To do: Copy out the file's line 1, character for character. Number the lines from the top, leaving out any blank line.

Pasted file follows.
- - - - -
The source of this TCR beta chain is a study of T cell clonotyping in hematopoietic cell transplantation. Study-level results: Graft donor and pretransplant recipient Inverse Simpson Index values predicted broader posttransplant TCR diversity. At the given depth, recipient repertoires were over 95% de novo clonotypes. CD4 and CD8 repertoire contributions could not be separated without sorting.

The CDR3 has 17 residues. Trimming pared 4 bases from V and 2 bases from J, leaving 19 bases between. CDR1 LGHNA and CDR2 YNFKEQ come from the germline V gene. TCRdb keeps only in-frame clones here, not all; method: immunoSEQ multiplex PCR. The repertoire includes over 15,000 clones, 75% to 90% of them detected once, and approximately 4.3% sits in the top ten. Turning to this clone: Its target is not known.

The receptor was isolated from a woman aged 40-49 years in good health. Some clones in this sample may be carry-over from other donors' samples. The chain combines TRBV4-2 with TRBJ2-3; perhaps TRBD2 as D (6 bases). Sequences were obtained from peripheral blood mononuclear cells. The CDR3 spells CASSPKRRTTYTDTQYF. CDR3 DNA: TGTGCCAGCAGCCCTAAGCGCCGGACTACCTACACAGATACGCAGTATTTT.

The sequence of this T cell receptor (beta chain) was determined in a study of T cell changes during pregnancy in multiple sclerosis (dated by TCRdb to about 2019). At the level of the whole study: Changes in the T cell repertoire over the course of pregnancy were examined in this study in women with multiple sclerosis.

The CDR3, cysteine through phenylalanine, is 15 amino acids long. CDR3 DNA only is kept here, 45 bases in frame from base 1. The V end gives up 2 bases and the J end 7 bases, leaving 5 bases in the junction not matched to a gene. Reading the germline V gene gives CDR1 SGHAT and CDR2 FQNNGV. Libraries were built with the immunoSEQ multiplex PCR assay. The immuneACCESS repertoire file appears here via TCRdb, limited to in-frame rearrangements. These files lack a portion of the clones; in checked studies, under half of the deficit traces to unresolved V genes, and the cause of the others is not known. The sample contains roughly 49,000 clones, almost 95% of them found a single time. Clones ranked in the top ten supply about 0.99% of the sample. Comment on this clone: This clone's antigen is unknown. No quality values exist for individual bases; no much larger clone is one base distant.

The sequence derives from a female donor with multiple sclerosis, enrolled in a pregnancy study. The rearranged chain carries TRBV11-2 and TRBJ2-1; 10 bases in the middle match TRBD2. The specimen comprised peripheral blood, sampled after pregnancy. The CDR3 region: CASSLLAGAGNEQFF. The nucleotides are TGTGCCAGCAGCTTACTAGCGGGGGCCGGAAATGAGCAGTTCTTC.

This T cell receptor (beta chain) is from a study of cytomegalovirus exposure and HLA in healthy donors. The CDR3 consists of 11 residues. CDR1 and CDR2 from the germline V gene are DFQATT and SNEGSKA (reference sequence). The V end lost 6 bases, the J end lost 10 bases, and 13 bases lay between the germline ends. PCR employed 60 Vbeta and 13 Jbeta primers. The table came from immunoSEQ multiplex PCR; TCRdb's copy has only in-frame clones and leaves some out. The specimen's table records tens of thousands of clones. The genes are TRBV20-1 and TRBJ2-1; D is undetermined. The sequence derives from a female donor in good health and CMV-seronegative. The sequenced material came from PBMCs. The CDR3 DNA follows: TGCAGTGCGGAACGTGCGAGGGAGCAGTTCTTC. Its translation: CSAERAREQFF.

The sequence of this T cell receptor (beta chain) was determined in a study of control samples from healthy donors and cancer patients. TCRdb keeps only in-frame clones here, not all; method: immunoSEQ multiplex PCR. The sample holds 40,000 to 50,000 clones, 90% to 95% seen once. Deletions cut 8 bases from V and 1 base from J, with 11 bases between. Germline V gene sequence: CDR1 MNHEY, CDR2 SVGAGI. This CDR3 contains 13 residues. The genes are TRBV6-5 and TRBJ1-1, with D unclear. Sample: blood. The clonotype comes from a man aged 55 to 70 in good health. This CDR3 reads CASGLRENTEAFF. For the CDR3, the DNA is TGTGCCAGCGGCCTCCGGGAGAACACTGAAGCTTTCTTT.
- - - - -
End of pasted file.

The source of this TCR beta chain is a study of T cell clonotyping in hematopoietic cell transplantation. Study-level results: Graft donor and pretransplant recipient Inverse Simpson Index values predicted broader posttransplant TCR diversity. At the given depth, recipient repertoires were over 95% de novo clonotypes. CD4 and CD8 repertoire contributions could not be separated without sorting.